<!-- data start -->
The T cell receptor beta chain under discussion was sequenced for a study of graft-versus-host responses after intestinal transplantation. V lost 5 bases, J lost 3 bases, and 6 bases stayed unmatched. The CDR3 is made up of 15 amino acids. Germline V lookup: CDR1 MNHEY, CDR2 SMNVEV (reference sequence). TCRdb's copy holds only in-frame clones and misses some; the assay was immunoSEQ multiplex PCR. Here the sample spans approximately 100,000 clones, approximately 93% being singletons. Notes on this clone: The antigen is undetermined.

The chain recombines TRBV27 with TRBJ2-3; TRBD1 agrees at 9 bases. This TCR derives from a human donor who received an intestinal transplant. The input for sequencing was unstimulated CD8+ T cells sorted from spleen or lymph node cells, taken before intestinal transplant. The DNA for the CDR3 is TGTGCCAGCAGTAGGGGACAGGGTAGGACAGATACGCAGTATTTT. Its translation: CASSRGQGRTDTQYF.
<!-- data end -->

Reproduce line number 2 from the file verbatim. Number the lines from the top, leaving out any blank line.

The chain recombines TRBV27 with TRBJ2-3; TRBD1 agrees at 9 bases. This TCR derives from a human donor who received an intestinal transplant. The input for sequencing was unstimulated CD8+ T cells sorted from spleen or lymph node cells, taken before intestinal transplant. The DNA for the CDR3 is TGTGCCAGCAGTAGGGGACAGGGTAGGACAGATACGCAGTATTTT. Its translation: CASSRGQGRTDTQYF.